In 2015, Indiana policymakers repealed the state’s Common Construction Wage Act. This Great Depression-era law mandated that construction firms working on certain government-funded projects pay their employees a salary equal to what construction workers received elsewhere. A government committee determined the appropriate amount, commonly known as a prevailing wage.
The law’s repeal raised questions about how it might affect employees. A 2018 report from the Midwest Economic Policy Institute casts the impact as uniformly negative. It states that construction wages fell by 8.5% from 2014 to 2016 — i.e., from the year before repeal to the year after. The report’s authors arrived at that number by assessing a portion of data collected by the Current Population Survey, a joint effort by the Census Bureau and the Bureau of Labor Statistics to gather information about American employment and earnings. In their conclusion, the report urges the Indiana Department of Labor to “assess the longer-term impact” of repealing the state’s prevailing wage law.
Sound advice, to be sure, but the report’s authors may regret offering it. Indeed, a careful look at the evidence indicates that construction wages did not collapse after the law’s repeal.
On the contrary: Even after adjusting for inflation, construction wages increased. As the nearby figure illustrates, average weekly construction earnings in Indiana rose from $1,126 in 2015 to $1,155 in 2019. Total annual earnings, of course, also increased. They rose from $58,579 in 2015 to $60,057 in 2019. (Note that all amounts are in 2019 dollars.) Except for a spike in 2012, the average construction worker in Indiana has never made more money.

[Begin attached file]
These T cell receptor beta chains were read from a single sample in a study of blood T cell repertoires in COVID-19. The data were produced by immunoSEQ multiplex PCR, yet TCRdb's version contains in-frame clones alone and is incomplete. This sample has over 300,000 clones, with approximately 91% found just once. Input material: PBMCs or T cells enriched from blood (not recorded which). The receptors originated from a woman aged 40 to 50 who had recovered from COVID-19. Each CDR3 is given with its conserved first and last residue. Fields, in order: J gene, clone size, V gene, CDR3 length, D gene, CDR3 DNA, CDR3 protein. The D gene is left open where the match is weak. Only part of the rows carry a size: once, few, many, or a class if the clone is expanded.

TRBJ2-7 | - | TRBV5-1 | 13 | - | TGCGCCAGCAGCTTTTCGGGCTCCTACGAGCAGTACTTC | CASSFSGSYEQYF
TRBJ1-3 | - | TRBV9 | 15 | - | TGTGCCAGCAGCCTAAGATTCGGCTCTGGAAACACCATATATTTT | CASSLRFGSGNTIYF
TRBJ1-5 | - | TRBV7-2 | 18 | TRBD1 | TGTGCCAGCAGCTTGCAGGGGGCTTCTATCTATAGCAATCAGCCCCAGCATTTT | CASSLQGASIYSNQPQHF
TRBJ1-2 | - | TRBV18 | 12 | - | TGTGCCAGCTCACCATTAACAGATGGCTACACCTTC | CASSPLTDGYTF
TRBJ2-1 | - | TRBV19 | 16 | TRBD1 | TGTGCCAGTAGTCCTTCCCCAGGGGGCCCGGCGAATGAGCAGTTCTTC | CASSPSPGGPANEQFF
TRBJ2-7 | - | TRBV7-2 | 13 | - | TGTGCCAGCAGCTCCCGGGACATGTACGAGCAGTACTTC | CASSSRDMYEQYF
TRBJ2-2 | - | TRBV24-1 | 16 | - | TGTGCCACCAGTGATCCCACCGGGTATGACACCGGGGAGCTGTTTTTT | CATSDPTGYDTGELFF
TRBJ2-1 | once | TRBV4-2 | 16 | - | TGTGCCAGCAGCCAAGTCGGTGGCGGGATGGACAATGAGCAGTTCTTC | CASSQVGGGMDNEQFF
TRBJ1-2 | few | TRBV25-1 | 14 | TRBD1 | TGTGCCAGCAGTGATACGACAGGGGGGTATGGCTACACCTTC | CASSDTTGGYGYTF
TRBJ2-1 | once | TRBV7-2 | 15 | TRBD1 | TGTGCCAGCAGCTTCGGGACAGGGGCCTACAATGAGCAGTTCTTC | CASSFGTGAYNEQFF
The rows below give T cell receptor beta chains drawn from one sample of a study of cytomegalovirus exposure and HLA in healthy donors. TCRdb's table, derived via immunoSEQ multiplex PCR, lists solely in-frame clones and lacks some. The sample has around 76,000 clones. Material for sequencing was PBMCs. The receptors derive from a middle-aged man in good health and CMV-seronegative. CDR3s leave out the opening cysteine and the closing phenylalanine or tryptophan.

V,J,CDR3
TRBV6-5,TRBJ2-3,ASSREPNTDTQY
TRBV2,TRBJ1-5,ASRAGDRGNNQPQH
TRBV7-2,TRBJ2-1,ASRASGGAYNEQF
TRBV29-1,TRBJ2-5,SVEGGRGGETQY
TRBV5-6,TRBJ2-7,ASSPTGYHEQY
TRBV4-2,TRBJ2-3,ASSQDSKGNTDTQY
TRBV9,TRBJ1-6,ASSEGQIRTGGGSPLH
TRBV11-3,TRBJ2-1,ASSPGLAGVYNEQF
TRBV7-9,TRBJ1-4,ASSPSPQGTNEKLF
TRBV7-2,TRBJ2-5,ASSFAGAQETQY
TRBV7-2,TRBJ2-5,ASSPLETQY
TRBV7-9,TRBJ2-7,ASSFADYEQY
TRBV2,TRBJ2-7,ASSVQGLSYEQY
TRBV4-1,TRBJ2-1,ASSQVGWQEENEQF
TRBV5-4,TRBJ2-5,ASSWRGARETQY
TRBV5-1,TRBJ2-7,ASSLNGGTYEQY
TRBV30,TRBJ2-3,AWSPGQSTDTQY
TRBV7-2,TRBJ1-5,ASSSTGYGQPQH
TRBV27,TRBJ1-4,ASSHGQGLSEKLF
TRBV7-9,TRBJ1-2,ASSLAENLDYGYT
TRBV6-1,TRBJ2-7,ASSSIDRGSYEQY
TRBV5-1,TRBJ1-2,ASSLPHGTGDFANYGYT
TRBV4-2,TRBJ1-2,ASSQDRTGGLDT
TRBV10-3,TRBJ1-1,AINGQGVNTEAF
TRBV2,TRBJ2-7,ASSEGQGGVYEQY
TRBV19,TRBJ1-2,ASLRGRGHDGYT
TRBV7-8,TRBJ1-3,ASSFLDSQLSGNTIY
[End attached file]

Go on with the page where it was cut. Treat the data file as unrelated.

Higher wages did not come at the expense of jobs. As the nearby table shows, construction employment in Indiana was essentially flat from 2001 until 2007. It plummeted 20.6% during the Great Recession. From 2011 through 2015 — the four years before Indiana ended its prevailing wage law — employment rebounded just 5.8%. But it surged nearly 15% in the four years after repeal.
The CPS’s smaller sample size and constant churn make it a risky foundation for claims about wages and employment. An insufficient number of observations can easily lead to conclusions that differ from reality. That may be what afflicted the institute’s analysis, which relied on data from fewer than 250 Indiana households to make inferences about wages in an industry that employs over 160,000 people. The authors’ “Robust Standard OLS Regression” — a clunky phrase to describe a statistical model whose full results are curiously absent from the report — does nothing to correct the mistake.
So, what can be said about construction pay in Indiana following the repeal of the state’s Common Construction Wage Act? Average wages increased, and so did the number of people earning them. That’s a win-win for construction workers — and for Indiana.
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